“Since beginning quarantine-free travel to the Cook Islands in June this year, over 600 Cook Islanders have returned to re-join their families. We completed this by applying robust public health measures at the border, and assessing the public health risk to the Cook Islands population. This process is ongoing and includes daily situation reports the latest published today is #226. Current efforts are focussed on Auckland in particularly with the large Auckland COVID-19 cluster” said Secretary of Health Dr Aumea Herman today.
“We are pleased to have found a way to safely return our people home. They are fellow Cook Islanders, our relatives, their spouses and children, people who were referred to New Zealand for medical treatment, and workers or others who usually live here.”
“Some have been away from their loved ones for months, and just want to come home.
“Unlike many of us, most of them have been in real ‘lockdowns’ or ‘quarantine’ in their effort to get home; and all have been tested for COVID-19, sometimes more than twice and tested negative.”
“Our country is one of the very few in the world which remains COVID-19-free, and our isolation has played a part in that along with our precautionary public health approach and our careful assessment of virus transmission patterns in other populations.
Every day we review the global and regional situation and assess how this might affect us. Before we make recommendations or decisions, we work through the ‘pros and cons’ to ensure this is well informed by the evidence.”
“Some of the people who returned last week have been trying to get home for months. For one elderly couple (medical referral) it was their fifth attempt to catch a flight. They’d been booked on four previous flights all of which for some reason or other were cancelled. Most if not all of the returnees are just relieved and glad to be home. They’re not quarantine breakers.”
Some communities have asked for more signage and more communication about where people are quarantined in their neighbourhood, and for 24/7 surveillance, and this has been established. Some Punas have requested for the lists of names of recent arrivals however, on Crown Law advice this has been limited to Immigration, Police and Te Marae Ora. The head of each Community Health Clinic or Puna only receives the names of those residing in their area. Te Marae Ora will continue to improve our processes.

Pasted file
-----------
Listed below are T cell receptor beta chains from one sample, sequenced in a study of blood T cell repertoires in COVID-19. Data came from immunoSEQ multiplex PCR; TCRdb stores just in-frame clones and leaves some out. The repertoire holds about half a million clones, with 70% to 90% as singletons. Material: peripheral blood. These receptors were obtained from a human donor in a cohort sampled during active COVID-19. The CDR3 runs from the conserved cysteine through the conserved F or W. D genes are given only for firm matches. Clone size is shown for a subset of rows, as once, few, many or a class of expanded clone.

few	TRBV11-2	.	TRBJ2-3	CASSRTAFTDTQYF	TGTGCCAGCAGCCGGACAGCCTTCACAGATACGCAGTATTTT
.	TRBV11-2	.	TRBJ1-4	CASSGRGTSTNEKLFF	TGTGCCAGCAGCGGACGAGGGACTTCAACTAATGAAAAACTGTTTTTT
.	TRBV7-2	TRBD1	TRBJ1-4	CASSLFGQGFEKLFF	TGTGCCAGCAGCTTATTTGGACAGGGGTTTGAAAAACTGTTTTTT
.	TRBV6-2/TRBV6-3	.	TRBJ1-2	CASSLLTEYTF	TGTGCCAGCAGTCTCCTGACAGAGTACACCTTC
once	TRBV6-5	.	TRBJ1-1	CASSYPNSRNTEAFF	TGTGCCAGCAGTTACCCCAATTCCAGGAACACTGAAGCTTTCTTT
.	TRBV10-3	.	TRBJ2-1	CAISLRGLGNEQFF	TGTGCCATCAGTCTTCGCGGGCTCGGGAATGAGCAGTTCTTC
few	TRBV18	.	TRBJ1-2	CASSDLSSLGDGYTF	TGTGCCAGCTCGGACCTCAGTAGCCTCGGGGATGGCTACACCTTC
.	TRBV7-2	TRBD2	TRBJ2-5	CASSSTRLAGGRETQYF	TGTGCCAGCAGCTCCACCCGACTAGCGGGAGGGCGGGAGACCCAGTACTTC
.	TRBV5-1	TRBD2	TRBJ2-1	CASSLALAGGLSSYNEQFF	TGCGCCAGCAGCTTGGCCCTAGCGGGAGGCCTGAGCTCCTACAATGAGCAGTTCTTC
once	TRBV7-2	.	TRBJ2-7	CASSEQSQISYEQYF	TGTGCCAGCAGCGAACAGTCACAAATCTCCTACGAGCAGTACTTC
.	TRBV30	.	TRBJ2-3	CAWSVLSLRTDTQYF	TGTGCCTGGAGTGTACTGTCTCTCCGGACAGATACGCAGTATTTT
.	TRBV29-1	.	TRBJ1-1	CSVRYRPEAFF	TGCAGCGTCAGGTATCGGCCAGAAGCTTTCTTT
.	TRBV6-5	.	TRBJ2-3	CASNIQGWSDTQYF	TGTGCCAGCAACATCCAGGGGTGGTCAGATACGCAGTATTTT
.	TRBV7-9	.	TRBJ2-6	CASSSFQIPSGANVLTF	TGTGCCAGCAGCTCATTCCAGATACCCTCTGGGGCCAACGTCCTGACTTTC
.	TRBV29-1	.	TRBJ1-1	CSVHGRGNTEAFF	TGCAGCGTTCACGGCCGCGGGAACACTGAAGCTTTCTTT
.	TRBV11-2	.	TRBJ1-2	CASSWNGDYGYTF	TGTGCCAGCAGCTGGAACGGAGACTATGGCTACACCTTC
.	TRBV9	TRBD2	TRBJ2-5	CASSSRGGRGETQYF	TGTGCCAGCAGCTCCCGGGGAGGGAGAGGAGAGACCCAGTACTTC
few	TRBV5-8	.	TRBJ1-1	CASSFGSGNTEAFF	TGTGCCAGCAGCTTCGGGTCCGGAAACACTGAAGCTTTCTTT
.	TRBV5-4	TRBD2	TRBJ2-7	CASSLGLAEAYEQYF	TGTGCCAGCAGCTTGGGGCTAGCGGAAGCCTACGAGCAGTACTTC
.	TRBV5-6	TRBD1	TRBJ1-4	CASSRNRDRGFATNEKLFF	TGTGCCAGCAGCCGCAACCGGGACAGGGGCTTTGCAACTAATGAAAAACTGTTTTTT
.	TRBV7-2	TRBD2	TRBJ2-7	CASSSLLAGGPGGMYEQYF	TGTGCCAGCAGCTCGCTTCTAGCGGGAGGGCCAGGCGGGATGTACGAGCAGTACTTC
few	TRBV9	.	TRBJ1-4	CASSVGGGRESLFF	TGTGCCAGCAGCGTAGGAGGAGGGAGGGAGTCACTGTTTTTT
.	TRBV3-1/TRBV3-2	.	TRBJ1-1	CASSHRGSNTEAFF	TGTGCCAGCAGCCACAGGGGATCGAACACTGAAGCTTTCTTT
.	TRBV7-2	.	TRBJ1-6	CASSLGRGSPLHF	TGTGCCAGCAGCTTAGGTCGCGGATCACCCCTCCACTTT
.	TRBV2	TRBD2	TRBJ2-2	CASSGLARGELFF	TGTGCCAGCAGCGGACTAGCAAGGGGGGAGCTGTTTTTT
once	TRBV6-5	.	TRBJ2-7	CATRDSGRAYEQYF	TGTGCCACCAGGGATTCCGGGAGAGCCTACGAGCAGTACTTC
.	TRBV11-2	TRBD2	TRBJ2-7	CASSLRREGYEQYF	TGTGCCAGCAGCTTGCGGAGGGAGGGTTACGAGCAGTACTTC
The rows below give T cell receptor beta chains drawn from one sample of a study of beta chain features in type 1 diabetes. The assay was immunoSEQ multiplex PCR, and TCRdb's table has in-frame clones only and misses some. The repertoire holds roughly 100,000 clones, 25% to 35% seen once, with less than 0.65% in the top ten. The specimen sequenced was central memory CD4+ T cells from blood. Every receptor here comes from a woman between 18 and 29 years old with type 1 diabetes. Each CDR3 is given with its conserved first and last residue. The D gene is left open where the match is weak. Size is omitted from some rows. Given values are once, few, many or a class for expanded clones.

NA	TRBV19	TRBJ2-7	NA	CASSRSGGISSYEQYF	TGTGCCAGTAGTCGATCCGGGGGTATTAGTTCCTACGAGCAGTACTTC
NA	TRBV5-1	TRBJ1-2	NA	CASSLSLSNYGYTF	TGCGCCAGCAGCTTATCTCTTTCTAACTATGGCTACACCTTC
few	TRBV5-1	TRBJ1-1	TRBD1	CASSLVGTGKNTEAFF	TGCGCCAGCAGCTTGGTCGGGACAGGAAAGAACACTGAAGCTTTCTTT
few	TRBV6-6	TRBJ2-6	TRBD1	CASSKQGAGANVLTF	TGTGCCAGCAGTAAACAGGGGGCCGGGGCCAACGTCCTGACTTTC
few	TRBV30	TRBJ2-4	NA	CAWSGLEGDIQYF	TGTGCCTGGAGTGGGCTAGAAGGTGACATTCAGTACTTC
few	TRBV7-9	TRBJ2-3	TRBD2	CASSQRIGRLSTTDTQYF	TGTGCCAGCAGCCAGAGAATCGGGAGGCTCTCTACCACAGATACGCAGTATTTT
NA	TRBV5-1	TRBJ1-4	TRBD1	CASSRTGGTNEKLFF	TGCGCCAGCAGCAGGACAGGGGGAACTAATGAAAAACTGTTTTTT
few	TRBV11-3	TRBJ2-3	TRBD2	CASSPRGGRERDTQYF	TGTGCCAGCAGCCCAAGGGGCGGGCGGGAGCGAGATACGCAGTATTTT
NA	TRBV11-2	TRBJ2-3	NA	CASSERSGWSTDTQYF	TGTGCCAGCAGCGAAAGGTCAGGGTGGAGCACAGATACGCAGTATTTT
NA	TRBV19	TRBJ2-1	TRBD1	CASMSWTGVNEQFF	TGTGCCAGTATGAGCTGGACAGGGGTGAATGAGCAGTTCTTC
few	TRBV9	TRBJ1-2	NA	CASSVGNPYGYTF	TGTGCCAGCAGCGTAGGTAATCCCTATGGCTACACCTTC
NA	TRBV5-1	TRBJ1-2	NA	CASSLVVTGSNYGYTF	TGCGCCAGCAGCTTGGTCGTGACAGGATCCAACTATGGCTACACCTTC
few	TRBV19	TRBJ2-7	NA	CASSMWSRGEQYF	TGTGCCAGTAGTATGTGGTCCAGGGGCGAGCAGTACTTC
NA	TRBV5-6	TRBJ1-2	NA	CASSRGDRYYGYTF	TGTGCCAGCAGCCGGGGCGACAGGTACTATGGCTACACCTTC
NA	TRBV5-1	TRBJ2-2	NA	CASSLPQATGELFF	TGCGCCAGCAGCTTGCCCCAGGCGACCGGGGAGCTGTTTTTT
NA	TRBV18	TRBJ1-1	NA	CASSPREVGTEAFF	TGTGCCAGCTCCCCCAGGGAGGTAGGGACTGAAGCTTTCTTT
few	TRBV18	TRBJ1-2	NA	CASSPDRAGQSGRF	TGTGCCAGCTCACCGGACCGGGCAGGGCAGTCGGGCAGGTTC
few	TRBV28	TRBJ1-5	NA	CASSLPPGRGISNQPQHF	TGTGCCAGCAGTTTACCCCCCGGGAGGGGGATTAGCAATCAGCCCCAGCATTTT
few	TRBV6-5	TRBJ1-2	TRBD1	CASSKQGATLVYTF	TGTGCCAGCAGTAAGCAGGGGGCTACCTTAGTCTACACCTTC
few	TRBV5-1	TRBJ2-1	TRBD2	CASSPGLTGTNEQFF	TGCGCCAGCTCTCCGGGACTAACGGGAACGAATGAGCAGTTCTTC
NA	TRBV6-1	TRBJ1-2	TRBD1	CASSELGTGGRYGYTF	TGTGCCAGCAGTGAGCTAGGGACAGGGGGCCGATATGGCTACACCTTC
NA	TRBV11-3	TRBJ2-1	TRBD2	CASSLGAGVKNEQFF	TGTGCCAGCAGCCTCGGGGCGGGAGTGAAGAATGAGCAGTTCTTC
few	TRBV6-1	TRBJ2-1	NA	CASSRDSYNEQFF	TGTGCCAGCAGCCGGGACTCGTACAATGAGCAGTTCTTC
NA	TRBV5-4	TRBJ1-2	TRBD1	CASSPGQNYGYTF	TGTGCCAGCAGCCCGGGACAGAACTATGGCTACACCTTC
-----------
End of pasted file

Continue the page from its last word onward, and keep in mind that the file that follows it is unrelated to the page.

Te Marae Ora as the lead agency is conducting daily health checks, and ensuring all arrivals have adequate supplies of medicines, blood tests, and health services when required. Today all those in supervised quarantine have had swabs done which will be sent to New Zealand on tomorrows flight for COVID testing. So far, all are in good health.
Several government agencies like Police are working closely with us. We have already asked them to investigate rumoured breaches on our behalf and they have done so swiftly; but so far that’s all they’ve been, rumours.
Scurrilous comments and rumours on social media are unhelpful and create unnecessary concern and in at least one case has been acted on by Police.
“That notwithstanding, we still ‘all’ have to be vigilant. We need to maintain our hand, face and cough/sneeze hygiene along with physical distancing. It may seem trite, but ‘we are all in this together’. The returnees have a part to play and so do we. Cook Islanders are well known for being kind and generous hosts. The people who arrived nearly a week ago are our own anau. Lets be kind and generous to them too, and to those arriving tomorrow.”
Dr Herman is curently in Auckland undertaking medical tests that are not available here in the Cook Islands. She continues to meet via zoom with staff daily to ensure our health response remains effective and she is in regular contact with senior officials and Cabinet Ministers involved in the national response.
Dr Uka is Acting Secretary of Health and Dr Ted Hughes who returned to Rarotonga last week is undergoing supervised quarantine at Rarotonga Hospital and will provide cover for any medical emergencies if required. Dr Hughes was seconded to Te Marae Ora through a special request to Waitemata DHB and Auckland DHB to provide clinical oversight and intensive care unit assistance, while Dr Herman is overseas.
Should Dr Hughes’ clinical services be required by Te Marae Ora in the week ahead, he will be wearing full PPE.
We are ensuring the health system can respond rapidly should we receive a severe trauma case especially involving head injury or other medical emergency.
Te Marae Ora organised an emergency medivac to Auckland Hospital last month, The patient has recovered and is much improved.
At this stage 28 passengers are expected to arrive on tomorrow’s flight. They will be undertaking their 2 weeks supervised quarantine across 21 properties.
For up to date information visit www.covid19.gov.ck
ENDS: Enquiries to Jaewynn McKay +682 55486